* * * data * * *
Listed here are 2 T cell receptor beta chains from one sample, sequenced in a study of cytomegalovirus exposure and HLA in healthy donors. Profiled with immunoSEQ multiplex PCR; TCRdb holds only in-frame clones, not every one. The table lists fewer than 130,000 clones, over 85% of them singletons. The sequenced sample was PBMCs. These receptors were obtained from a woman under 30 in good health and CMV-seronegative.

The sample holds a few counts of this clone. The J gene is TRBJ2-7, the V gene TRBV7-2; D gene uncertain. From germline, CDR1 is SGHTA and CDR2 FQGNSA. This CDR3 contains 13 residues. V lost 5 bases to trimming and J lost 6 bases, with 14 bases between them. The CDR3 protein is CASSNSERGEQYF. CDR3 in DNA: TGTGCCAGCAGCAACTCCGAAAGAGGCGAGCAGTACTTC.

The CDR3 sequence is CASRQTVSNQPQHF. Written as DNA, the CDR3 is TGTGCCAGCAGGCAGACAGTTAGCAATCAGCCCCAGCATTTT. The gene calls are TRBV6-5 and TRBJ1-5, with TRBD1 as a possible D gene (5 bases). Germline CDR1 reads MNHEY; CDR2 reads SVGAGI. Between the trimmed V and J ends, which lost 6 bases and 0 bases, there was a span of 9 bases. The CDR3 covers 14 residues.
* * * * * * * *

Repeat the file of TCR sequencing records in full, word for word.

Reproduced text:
Listed here are 2 T cell receptor beta chains from one sample, sequenced in a study of cytomegalovirus exposure and HLA in healthy donors. Profiled with immunoSEQ multiplex PCR; TCRdb holds only in-frame clones, not every one. The table lists fewer than 130,000 clones, over 85% of them singletons. The sequenced sample was PBMCs. These receptors were obtained from a woman under 30 in good health and CMV-seronegative.

The sample holds a few counts of this clone. The J gene is TRBJ2-7, the V gene TRBV7-2; D gene uncertain. From germline, CDR1 is SGHTA and CDR2 FQGNSA. This CDR3 contains 13 residues. V lost 5 bases to trimming and J lost 6 bases, with 14 bases between them. The CDR3 protein is CASSNSERGEQYF. CDR3 in DNA: TGTGCCAGCAGCAACTCCGAAAGAGGCGAGCAGTACTTC.

The CDR3 sequence is CASRQTVSNQPQHF. Written as DNA, the CDR3 is TGTGCCAGCAGGCAGACAGTTAGCAATCAGCCCCAGCATTTT. The gene calls are TRBV6-5 and TRBJ1-5, with TRBD1 as a possible D gene (5 bases). Germline CDR1 reads MNHEY; CDR2 reads SVGAGI. Between the trimmed V and J ends, which lost 6 bases and 0 bases, there was a span of 9 bases. The CDR3 covers 14 residues.